Supporting the whole family in Uganda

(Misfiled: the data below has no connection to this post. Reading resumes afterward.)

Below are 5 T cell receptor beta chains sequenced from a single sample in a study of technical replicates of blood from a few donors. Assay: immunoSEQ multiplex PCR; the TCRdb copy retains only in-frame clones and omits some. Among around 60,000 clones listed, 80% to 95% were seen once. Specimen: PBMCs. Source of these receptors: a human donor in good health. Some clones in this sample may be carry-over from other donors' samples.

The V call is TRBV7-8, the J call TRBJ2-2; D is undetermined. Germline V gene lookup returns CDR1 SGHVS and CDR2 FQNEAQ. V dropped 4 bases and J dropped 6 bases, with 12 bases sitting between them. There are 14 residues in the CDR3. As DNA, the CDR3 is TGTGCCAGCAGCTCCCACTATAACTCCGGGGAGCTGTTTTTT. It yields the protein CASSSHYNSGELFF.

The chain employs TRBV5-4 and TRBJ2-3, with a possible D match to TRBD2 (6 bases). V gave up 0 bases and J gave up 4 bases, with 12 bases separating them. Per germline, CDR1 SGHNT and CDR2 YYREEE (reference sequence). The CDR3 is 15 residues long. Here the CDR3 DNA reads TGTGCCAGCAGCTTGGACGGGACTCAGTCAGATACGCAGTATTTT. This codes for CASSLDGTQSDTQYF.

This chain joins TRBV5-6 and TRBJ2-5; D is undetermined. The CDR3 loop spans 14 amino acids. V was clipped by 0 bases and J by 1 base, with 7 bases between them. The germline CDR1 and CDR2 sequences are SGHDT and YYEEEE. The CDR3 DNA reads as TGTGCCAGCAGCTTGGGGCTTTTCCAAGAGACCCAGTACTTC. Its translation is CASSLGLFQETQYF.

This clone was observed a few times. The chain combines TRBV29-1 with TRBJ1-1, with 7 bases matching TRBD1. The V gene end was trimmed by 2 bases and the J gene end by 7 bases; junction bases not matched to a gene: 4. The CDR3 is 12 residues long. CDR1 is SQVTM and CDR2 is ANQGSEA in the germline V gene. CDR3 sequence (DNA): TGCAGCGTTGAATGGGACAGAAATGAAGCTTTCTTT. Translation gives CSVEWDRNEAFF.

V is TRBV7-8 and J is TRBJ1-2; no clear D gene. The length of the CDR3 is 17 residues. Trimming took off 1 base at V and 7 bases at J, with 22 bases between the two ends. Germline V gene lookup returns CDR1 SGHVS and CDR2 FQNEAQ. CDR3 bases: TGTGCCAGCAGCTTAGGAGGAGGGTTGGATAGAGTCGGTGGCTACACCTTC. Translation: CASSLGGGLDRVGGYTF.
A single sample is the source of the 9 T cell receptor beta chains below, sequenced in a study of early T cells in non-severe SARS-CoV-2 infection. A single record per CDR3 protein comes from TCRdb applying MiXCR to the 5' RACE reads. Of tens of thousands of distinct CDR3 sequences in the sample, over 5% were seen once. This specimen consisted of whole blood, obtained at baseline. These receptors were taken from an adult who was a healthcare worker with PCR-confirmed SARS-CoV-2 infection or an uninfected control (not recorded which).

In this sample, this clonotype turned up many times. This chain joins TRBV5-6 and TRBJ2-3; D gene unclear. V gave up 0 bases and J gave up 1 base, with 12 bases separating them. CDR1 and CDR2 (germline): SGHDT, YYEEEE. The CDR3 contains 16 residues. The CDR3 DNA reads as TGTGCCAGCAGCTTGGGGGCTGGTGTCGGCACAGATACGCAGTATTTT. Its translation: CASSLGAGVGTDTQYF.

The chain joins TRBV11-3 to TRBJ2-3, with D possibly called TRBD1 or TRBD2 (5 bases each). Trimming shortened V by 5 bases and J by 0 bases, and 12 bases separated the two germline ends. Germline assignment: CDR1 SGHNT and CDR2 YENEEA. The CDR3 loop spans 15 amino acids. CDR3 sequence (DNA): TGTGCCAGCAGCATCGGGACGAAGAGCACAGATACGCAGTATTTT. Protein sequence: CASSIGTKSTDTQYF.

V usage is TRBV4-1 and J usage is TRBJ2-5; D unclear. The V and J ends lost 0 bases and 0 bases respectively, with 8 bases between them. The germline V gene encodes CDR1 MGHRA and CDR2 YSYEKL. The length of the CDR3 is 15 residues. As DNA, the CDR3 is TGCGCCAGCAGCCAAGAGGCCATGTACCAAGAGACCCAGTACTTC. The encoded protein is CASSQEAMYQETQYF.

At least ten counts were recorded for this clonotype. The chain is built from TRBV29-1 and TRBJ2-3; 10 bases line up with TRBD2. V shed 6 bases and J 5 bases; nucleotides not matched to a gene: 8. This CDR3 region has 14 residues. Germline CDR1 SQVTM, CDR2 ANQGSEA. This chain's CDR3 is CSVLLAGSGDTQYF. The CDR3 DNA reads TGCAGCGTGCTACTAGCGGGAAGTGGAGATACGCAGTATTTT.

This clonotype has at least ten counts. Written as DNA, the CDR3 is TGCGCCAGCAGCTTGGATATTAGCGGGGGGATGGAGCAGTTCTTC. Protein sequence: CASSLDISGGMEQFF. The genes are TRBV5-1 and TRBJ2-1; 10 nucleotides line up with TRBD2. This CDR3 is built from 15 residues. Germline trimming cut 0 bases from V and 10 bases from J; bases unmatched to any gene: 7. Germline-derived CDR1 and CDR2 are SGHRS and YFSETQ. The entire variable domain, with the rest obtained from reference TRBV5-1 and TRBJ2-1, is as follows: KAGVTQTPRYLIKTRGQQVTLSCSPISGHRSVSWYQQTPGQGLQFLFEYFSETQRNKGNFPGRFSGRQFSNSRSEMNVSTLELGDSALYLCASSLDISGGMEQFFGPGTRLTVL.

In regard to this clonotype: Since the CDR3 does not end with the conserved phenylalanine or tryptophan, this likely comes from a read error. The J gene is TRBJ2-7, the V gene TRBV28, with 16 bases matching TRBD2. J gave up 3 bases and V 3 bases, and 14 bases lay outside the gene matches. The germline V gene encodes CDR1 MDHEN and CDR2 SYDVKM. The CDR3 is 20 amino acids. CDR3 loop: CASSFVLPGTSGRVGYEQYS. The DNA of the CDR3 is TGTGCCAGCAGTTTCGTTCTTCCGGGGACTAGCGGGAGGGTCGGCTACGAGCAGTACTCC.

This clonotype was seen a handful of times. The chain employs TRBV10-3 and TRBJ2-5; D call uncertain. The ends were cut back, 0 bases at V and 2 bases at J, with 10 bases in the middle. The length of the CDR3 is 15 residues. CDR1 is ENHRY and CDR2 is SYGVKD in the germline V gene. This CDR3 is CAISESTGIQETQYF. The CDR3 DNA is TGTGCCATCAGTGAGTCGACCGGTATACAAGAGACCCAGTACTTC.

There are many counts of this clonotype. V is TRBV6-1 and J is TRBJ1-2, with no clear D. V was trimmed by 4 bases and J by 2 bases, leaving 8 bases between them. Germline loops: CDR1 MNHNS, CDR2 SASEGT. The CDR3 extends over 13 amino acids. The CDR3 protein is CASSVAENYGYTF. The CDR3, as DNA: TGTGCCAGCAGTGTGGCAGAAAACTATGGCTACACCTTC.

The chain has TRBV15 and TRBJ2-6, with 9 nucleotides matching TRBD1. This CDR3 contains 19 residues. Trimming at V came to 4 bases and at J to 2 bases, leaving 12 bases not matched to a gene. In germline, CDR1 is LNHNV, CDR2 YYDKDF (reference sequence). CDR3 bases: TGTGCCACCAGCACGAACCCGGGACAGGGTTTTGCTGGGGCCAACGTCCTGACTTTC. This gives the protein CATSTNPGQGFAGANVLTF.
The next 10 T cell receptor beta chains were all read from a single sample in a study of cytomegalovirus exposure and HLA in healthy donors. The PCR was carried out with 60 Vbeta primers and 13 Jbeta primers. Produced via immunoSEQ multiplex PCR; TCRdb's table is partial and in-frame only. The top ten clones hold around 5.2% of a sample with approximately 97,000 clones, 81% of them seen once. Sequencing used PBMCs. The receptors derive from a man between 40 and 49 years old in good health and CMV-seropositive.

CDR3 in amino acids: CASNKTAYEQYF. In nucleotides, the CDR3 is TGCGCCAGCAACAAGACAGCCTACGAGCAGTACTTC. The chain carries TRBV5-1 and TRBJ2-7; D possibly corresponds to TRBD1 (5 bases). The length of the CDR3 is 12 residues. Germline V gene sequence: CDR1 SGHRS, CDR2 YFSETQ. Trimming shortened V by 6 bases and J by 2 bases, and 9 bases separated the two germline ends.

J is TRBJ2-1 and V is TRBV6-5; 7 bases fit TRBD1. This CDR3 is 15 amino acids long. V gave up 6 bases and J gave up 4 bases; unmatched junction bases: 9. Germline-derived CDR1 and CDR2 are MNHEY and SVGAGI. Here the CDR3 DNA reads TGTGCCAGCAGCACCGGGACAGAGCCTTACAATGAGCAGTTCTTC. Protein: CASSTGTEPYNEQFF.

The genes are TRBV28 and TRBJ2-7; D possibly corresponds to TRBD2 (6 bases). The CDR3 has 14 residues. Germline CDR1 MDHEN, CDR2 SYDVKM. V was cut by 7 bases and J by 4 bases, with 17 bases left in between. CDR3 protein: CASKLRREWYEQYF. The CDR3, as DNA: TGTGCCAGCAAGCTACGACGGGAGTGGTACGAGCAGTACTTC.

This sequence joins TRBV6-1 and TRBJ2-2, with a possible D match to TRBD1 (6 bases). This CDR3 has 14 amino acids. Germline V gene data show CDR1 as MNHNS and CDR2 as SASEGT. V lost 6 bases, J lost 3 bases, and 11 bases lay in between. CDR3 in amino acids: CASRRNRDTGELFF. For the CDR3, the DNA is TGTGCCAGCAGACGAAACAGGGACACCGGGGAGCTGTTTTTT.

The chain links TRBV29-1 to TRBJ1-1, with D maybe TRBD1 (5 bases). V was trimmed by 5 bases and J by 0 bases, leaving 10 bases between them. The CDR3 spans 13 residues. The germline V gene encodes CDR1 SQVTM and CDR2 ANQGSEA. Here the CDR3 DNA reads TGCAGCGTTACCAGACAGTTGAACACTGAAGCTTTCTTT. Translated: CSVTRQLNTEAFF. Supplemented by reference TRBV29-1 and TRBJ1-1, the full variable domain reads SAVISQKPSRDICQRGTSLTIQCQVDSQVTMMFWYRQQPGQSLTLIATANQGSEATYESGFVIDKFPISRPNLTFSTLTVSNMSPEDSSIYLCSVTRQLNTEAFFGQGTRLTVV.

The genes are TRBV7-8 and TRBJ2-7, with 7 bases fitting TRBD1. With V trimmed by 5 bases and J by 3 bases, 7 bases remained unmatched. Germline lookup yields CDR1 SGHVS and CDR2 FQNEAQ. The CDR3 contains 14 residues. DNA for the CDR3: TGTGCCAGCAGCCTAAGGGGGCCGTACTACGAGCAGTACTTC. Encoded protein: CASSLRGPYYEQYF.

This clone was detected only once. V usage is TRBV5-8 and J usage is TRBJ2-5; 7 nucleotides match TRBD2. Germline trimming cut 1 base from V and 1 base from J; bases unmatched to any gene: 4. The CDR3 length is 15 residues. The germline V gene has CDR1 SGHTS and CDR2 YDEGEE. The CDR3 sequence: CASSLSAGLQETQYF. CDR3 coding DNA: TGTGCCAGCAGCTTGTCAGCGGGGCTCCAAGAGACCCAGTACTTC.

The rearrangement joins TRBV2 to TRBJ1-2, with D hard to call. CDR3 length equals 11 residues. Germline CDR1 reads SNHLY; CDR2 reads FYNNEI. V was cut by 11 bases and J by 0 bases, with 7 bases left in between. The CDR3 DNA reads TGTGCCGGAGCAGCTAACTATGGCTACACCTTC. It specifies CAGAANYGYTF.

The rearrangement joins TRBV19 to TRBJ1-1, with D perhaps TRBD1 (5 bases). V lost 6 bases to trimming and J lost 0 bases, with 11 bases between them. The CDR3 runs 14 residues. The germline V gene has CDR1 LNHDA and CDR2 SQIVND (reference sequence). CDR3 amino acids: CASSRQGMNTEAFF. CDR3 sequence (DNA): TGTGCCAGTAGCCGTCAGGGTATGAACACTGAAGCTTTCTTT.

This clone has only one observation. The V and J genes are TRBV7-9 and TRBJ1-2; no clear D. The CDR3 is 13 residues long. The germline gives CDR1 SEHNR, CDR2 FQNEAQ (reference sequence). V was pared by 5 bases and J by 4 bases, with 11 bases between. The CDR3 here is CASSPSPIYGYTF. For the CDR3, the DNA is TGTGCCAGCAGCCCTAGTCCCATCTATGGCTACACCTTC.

Throughout the pandemic and national elections in Uganda, grassroots organizations like KADI-U are continuing their community-level activities to make sure everyone has enough food and is on the path to a better life. (See all our current partner organizations.) I was so excited after reading their report to SIA of their activities in the last few months of the year. The volunteers who run KADI are so dedicated to making sure no one in their community is left behind. One of the themes of the report was the benefit of making partnerships with other local organizations. “We have learned that partnerships with like-minded institutions lead to achievement of great results with limited use of resources since costs are shared,” reports Robert Sebunya, a social worker and KADI-U volunteer. Here are some of the highlights: Supporting Farmers In October through December, KADI-U has increased it acreage for the agribusiness. While the families who live here are familiar with growing food for themselves, it is a shift to think of growing crops to also have some to sell for profit. Now they are starting farming business in soybeans, potatoes, cassava and maize. KADI-U is partnering with the nearby Bakyabumba Farmers’ Cooperative Society. The cooperative owns a tractor that KADI-U farmers will be able to hire at subsidized rates. Previously all the ploughing would be done all by hand, or with a rented oxen team. So the tractor will allow much more land to be ready for farming. Improved potato stems were distributed to the farmers for planting in the October and those potatoes should be ready to harvest this month. KADI-U members have continued to build and use the granaries (pictured above) at their homesteads, which are very helpful in storing the larger harvest of agribusiness crops. Tailoring Another partnership that KADI-U has forged this year is with the Obulamu Bwebugagga Training Center, where sixteen of the adolescent girls from Kakuuto village are going to learn tailoring skills. KADI-U used part of a SIA grant to buy three sewing machines and tailoring materials that the girls are using during this training. The Training Centre provides the trainer and food and accommodation for the trainees for the three months of the training. At the end of the three months the girls will know how to make dresses and shirts and they will take home a certificate showing that they have completed the training. No One Left Behind Last month, KADI-U did a survey of households that have children with disabilities in the four parishes of their county. They met twenty-three people – both children and adults – with varying disabilities. KADI-U has formed a partnership with Fathers Heart Mobility Ministry to distribute seventeen wheelchairs to help those with mobility needs get around on their own. #uganda #training #skills #empowerment #farmers #disabilites #SIApartners